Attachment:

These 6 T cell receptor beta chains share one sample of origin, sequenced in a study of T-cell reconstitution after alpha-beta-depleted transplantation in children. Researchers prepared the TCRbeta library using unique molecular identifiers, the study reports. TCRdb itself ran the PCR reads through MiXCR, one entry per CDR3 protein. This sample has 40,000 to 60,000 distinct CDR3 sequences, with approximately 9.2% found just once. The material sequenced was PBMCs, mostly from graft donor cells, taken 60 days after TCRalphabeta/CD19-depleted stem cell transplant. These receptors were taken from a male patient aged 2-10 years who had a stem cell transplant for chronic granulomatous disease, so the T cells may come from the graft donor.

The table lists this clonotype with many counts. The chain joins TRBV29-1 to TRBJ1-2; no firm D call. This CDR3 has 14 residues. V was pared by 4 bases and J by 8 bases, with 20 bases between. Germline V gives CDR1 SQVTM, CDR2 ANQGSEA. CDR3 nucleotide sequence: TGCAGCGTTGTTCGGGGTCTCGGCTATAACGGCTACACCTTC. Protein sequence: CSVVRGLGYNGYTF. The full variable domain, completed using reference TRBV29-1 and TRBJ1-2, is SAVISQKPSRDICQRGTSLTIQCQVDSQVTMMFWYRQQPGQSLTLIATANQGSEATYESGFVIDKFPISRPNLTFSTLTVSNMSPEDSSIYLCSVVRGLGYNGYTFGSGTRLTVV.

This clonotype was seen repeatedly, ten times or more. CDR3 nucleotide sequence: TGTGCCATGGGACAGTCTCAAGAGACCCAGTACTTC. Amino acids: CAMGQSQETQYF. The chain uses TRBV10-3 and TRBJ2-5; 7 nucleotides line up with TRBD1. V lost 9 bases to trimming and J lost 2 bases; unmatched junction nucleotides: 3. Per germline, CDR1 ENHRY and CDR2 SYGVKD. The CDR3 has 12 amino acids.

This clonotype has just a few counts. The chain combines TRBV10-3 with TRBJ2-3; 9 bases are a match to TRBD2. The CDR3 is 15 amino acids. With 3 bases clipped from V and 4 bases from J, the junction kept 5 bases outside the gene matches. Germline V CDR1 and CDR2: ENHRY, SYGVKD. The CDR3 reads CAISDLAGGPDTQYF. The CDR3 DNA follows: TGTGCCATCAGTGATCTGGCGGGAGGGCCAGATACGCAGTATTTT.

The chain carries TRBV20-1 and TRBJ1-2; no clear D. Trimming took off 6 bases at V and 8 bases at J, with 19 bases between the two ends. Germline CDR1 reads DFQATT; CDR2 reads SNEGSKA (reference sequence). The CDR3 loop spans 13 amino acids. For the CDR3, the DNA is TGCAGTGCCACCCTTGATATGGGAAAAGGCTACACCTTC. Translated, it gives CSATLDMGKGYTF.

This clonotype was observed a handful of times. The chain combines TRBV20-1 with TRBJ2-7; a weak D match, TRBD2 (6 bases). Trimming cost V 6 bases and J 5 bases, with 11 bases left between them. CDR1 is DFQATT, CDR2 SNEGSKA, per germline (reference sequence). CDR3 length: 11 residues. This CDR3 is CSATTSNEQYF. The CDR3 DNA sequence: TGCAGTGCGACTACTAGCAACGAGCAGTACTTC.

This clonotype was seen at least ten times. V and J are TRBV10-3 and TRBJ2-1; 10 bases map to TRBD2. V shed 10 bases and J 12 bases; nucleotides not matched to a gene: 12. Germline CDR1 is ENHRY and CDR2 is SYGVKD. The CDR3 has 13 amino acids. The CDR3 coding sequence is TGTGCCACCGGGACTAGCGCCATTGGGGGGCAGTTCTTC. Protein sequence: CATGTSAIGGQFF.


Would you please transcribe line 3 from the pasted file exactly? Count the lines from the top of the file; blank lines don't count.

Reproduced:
This clonotype was seen repeatedly, ten times or more. CDR3 nucleotide sequence: TGTGCCATGGGACAGTCTCAAGAGACCCAGTACTTC. Amino acids: CAMGQSQETQYF. The chain uses TRBV10-3 and TRBJ2-5; 7 nucleotides line up with TRBD1. V lost 9 bases to trimming and J lost 2 bases; unmatched junction nucleotides: 3. Per germline, CDR1 ENHRY and CDR2 SYGVKD. The CDR3 has 12 amino acids.